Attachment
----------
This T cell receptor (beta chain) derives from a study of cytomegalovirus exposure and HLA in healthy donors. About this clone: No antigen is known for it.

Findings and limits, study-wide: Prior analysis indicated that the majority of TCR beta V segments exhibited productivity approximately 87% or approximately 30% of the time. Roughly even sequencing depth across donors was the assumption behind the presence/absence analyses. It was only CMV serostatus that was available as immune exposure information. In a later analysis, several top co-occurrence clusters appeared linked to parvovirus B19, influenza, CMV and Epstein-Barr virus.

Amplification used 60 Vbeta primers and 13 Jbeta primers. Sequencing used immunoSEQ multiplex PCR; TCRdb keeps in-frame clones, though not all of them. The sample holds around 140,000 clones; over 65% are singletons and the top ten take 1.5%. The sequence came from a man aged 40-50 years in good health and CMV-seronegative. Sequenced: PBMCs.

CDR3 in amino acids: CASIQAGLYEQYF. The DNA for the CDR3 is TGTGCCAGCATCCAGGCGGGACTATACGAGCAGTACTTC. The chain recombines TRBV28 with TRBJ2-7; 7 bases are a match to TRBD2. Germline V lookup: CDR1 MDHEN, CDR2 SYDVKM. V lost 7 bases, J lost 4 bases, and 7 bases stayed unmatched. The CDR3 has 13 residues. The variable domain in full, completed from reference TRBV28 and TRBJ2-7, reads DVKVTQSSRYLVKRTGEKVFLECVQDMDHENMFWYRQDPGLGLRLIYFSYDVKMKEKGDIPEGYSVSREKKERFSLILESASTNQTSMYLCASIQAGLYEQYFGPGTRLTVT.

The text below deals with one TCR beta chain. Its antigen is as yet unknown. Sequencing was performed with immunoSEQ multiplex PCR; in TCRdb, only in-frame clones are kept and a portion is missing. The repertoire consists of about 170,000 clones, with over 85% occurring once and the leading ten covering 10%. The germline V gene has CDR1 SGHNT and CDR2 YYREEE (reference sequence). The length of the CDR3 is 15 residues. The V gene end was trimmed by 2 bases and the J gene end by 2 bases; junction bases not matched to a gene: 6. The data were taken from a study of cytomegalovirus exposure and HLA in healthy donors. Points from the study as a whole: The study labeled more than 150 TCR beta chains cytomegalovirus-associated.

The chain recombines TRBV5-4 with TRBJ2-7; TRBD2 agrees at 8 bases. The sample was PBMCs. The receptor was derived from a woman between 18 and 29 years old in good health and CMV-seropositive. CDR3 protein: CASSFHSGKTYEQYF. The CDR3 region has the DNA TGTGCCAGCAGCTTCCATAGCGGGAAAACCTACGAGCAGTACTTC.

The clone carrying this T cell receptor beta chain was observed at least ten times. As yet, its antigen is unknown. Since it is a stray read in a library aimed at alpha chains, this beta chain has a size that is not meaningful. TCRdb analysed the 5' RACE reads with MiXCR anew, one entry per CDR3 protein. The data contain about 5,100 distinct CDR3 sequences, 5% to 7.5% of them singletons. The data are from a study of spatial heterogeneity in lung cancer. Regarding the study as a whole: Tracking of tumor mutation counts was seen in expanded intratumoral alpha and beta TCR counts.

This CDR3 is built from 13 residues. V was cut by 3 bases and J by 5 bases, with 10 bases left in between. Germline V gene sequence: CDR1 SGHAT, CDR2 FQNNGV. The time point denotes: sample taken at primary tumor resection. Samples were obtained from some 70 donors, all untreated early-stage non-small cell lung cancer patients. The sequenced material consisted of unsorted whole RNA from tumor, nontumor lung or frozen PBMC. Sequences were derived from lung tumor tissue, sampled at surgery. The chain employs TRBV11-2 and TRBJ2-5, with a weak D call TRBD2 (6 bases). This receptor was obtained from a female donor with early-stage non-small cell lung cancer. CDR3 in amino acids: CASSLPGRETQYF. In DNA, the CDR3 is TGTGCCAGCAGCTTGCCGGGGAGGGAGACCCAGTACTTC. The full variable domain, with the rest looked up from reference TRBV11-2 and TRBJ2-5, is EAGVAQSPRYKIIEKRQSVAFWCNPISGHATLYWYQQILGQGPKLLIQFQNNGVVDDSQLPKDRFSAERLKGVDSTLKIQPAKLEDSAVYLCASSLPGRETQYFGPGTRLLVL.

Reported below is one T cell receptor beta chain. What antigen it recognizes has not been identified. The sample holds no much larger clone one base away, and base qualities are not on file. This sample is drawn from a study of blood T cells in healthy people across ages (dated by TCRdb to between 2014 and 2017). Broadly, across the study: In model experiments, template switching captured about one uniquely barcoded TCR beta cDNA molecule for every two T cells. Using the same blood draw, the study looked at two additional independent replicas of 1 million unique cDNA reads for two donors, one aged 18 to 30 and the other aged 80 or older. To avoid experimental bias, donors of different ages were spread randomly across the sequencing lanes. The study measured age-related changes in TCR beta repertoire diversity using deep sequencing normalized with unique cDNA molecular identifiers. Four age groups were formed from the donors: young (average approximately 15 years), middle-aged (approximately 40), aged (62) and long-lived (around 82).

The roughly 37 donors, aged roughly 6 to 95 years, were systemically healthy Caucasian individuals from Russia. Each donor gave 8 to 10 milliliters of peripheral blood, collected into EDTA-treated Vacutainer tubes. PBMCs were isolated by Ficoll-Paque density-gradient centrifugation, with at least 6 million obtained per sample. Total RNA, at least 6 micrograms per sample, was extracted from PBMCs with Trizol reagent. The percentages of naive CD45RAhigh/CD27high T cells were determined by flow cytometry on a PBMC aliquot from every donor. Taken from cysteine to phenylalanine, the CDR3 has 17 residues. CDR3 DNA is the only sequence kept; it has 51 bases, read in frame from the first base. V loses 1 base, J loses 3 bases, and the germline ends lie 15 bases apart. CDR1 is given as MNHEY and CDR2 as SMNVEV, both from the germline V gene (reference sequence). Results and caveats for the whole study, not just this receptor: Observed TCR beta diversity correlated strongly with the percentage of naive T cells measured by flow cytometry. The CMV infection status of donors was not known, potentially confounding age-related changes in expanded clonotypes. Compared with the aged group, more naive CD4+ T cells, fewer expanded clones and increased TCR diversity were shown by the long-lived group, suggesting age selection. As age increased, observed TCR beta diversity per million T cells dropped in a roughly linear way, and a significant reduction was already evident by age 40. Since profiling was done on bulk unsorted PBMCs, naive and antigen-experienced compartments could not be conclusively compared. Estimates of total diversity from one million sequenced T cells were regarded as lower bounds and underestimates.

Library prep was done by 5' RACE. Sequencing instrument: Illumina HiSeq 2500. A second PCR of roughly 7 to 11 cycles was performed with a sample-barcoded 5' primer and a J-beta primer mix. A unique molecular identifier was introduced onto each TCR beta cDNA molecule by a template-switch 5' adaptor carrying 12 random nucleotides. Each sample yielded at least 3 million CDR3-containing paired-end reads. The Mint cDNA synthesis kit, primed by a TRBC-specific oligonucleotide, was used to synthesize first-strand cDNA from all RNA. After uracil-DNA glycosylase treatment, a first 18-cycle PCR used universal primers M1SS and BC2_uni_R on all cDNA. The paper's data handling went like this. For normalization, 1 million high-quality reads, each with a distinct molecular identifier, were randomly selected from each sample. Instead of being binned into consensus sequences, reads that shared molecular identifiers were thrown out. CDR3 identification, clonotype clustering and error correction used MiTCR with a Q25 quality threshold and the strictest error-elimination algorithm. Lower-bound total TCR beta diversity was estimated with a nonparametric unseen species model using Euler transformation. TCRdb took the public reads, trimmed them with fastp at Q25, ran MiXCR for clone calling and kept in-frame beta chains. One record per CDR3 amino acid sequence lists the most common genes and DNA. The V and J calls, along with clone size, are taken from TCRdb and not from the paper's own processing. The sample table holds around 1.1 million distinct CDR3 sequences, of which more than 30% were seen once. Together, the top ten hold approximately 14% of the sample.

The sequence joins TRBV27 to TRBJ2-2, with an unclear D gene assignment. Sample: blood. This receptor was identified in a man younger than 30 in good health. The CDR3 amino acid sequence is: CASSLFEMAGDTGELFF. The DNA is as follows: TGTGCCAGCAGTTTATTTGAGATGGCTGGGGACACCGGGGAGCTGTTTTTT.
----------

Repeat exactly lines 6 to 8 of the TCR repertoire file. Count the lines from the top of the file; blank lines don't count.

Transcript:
The chain recombines TRBV5-4 with TRBJ2-7; TRBD2 agrees at 8 bases. The sample was PBMCs. The receptor was derived from a woman between 18 and 29 years old in good health and CMV-seropositive. CDR3 protein: CASSFHSGKTYEQYF. The CDR3 region has the DNA TGTGCCAGCAGCTTCCATAGCGGGAAAACCTACGAGCAGTACTTC.

The clone carrying this T cell receptor beta chain was observed at least ten times. As yet, its antigen is unknown. Since it is a stray read in a library aimed at alpha chains, this beta chain has a size that is not meaningful. TCRdb analysed the 5' RACE reads with MiXCR anew, one entry per CDR3 protein. The data contain about 5,100 distinct CDR3 sequences, 5% to 7.5% of them singletons. The data are from a study of spatial heterogeneity in lung cancer. Regarding the study as a whole: Tracking of tumor mutation counts was seen in expanded intratumoral alpha and beta TCR counts.

This CDR3 is built from 13 residues. V was cut by 3 bases and J by 5 bases, with 10 bases left in between. Germline V gene sequence: CDR1 SGHAT, CDR2 FQNNGV. The time point denotes: sample taken at primary tumor resection. Samples were obtained from some 70 donors, all untreated early-stage non-small cell lung cancer patients. The sequenced material consisted of unsorted whole RNA from tumor, nontumor lung or frozen PBMC. Sequences were derived from lung tumor tissue, sampled at surgery. The chain employs TRBV11-2 and TRBJ2-5, with a weak D call TRBD2 (6 bases). This receptor was obtained from a female donor with early-stage non-small cell lung cancer. CDR3 in amino acids: CASSLPGRETQYF. In DNA, the CDR3 is TGTGCCAGCAGCTTGCCGGGGAGGGAGACCCAGTACTTC. The full variable domain, with the rest looked up from reference TRBV11-2 and TRBJ2-5, is EAGVAQSPRYKIIEKRQSVAFWCNPISGHATLYWYQQILGQGPKLLIQFQNNGVVDDSQLPKDRFSAERLKGVDSTLKIQPAKLEDSAVYLCASSLPGRETQYFGPGTRLLVL.